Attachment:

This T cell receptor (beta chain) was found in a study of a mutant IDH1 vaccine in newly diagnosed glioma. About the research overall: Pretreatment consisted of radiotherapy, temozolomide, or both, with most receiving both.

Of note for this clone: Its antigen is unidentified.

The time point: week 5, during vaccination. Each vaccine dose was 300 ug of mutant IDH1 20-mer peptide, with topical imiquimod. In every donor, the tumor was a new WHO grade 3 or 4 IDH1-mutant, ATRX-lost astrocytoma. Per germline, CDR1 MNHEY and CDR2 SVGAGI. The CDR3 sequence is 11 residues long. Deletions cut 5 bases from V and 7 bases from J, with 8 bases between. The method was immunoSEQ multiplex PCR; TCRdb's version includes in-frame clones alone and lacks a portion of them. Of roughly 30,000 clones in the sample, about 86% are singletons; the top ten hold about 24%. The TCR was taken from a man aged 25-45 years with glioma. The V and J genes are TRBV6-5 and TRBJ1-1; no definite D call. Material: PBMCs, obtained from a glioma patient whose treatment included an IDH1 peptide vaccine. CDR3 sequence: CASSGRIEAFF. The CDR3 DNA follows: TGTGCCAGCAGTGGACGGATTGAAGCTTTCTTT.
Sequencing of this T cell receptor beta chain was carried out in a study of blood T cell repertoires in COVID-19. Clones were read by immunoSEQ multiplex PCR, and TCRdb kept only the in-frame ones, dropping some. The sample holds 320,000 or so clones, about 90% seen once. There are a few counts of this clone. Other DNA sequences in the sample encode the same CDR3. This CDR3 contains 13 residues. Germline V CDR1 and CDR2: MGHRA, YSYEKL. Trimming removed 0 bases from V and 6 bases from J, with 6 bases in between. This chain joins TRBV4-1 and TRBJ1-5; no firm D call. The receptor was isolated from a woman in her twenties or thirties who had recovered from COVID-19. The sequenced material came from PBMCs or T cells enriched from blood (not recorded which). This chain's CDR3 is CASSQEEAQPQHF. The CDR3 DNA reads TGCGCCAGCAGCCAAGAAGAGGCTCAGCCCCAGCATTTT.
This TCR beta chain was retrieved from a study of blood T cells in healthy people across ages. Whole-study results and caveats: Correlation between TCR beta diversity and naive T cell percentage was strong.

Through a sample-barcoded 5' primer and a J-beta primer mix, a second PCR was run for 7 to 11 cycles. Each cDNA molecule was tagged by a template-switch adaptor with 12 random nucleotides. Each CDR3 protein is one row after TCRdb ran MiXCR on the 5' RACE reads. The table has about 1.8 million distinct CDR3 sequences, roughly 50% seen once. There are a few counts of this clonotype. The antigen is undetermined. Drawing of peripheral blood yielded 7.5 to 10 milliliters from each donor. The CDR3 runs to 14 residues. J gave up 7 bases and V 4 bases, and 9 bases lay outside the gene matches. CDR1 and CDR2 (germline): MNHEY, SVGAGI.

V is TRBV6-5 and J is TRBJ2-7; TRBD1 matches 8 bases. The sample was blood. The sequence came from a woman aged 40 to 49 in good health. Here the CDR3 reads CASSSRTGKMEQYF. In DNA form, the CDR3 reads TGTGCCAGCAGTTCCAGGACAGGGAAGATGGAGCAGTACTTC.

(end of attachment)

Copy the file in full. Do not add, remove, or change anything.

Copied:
This T cell receptor (beta chain) was found in a study of a mutant IDH1 vaccine in newly diagnosed glioma. About the research overall: Pretreatment consisted of radiotherapy, temozolomide, or both, with most receiving both.

Of note for this clone: Its antigen is unidentified.

The time point: week 5, during vaccination. Each vaccine dose was 300 ug of mutant IDH1 20-mer peptide, with topical imiquimod. In every donor, the tumor was a new WHO grade 3 or 4 IDH1-mutant, ATRX-lost astrocytoma. Per germline, CDR1 MNHEY and CDR2 SVGAGI. The CDR3 sequence is 11 residues long. Deletions cut 5 bases from V and 7 bases from J, with 8 bases between. The method was immunoSEQ multiplex PCR; TCRdb's version includes in-frame clones alone and lacks a portion of them. Of roughly 30,000 clones in the sample, about 86% are singletons; the top ten hold about 24%. The TCR was taken from a man aged 25-45 years with glioma. The V and J genes are TRBV6-5 and TRBJ1-1; no definite D call. Material: PBMCs, obtained from a glioma patient whose treatment included an IDH1 peptide vaccine. CDR3 sequence: CASSGRIEAFF. The CDR3 DNA follows: TGTGCCAGCAGTGGACGGATTGAAGCTTTCTTT.
Sequencing of this T cell receptor beta chain was carried out in a study of blood T cell repertoires in COVID-19. Clones were read by immunoSEQ multiplex PCR, and TCRdb kept only the in-frame ones, dropping some. The sample holds 320,000 or so clones, about 90% seen once. There are a few counts of this clone. Other DNA sequences in the sample encode the same CDR3. This CDR3 contains 13 residues. Germline V CDR1 and CDR2: MGHRA, YSYEKL. Trimming removed 0 bases from V and 6 bases from J, with 6 bases in between. This chain joins TRBV4-1 and TRBJ1-5; no firm D call. The receptor was isolated from a woman in her twenties or thirties who had recovered from COVID-19. The sequenced material came from PBMCs or T cells enriched from blood (not recorded which). This chain's CDR3 is CASSQEEAQPQHF. The CDR3 DNA reads TGCGCCAGCAGCCAAGAAGAGGCTCAGCCCCAGCATTTT.
This TCR beta chain was retrieved from a study of blood T cells in healthy people across ages. Whole-study results and caveats: Correlation between TCR beta diversity and naive T cell percentage was strong.

Through a sample-barcoded 5' primer and a J-beta primer mix, a second PCR was run for 7 to 11 cycles. Each cDNA molecule was tagged by a template-switch adaptor with 12 random nucleotides. Each CDR3 protein is one row after TCRdb ran MiXCR on the 5' RACE reads. The table has about 1.8 million distinct CDR3 sequences, roughly 50% seen once. There are a few counts of this clonotype. The antigen is undetermined. Drawing of peripheral blood yielded 7.5 to 10 milliliters from each donor. The CDR3 runs to 14 residues. J gave up 7 bases and V 4 bases, and 9 bases lay outside the gene matches. CDR1 and CDR2 (germline): MNHEY, SVGAGI.

V is TRBV6-5 and J is TRBJ2-7; TRBD1 matches 8 bases. The sample was blood. The sequence came from a woman aged 40 to 49 in good health. Here the CDR3 reads CASSSRTGKMEQYF. In DNA form, the CDR3 reads TGTGCCAGCAGTTCCAGGACAGGGAAGATGGAGCAGTACTTC.